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Raiders March


Look who took up residence in my living room telly last week. “Tip-tap, tip-tap, tip-tip-tippy-tap” (the sound spiders make when walking where they shouldn’t be) goes this little thing right across an actor’s face. I sprang up to relocate it outside and couldn’t make contact. It had found its way inside, behind the screen. A brightly lit scene with many flashes of differing light was up next, and the spider seemed to scurry this way and that a bit erratically. It then made its way over to the side and stayed put. I turned off the telly just in case it was a freaky experience for this would-be weaver of webs. It’s not there any longer, and I hope it found its way back out versus dying in the bottom of the tv. A quick Google relayed many stories of others finding spiders in their tubes of boob as well, but no solutions short of a dismantling project I wasn’t game for.


I’ve been waiting to see this – Raiders!: The Story of the Greatest Fan Film Ever Made. I just wish I’d been paying attention so I could’ve seen it when it was in Seattle this past June. In the summer of ’82, three pre-teens set out to make a shot-for-shot remake of Spielberg’s Raiders of The Lost Ark. The endeavor consumed their summers up to college. Years later, they reunite to shoot the final scene never completed as kids. The documentary covers their struggles and triumphs in capturing the footage, some of the paths the kids took in their early adulthood, and how they wound up back together, ready to finish what they’d started so long ago.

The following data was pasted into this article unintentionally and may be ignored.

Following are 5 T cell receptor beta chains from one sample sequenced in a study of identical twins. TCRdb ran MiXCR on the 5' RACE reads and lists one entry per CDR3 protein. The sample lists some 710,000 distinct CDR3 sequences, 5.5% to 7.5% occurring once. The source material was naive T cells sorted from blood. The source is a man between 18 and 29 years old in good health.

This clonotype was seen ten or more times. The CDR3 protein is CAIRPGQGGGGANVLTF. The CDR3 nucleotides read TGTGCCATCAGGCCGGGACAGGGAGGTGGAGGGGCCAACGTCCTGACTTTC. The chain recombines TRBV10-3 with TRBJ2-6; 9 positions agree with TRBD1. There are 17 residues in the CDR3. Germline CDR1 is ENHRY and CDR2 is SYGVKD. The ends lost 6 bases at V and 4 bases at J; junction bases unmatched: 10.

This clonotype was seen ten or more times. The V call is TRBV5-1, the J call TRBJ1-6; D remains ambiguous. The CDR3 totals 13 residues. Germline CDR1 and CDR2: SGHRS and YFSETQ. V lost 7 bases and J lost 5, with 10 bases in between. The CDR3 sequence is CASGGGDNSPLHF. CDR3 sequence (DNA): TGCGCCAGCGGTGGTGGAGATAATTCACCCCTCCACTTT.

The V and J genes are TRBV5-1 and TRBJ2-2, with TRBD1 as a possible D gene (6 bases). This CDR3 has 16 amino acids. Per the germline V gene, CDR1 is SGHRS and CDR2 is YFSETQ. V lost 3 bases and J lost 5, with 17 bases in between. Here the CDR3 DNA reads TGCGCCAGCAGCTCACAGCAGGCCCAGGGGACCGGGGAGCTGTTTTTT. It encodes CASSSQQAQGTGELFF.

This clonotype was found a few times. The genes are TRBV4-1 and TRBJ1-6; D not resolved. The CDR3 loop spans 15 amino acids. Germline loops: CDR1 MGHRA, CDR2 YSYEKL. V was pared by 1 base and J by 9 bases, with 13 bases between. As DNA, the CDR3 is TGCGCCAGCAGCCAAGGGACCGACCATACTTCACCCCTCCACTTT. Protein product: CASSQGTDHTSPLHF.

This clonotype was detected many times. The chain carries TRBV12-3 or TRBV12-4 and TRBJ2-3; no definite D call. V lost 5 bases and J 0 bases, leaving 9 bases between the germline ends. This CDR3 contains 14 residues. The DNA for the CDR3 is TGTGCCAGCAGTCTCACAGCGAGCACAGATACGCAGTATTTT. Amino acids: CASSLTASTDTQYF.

I was so inspired!

The storyboards created and drawn up from memory.

The telling of the reaction and appreciation a copy of their film received back in 2002 when it was shown at the Butt-Numb-A-Thon festival, making it a cult sensation in all the years to follow.

The different ways the kids wrangled props and configured sets in replicating scenes.

Their tenacity and faithfulness.

I was moved!

I cried toward the end, their dream realized.

I remember several years back, when it was touch and go with my dad from day to day, in and out of hospitals and care facilities, waiting, waiting, waiting. I knew when my phone rang, when I heard the ringtone that means that my dad is calling, that of the Indiana Jones theme, that finally, everything would be okay. I remember the moment, I was at my desk working on a design, when the music began. Tears of joy welled in my eyes, my dad was with it once again, coherent and ready to call, to resume his routines and our patterns. My boss at the time had a dad struggling with health issues back in PA, and though not close nor particular buddies with me, his eyes too, welled for me, knowing what it meant and bolstering hope for his own father’s recovery as well.


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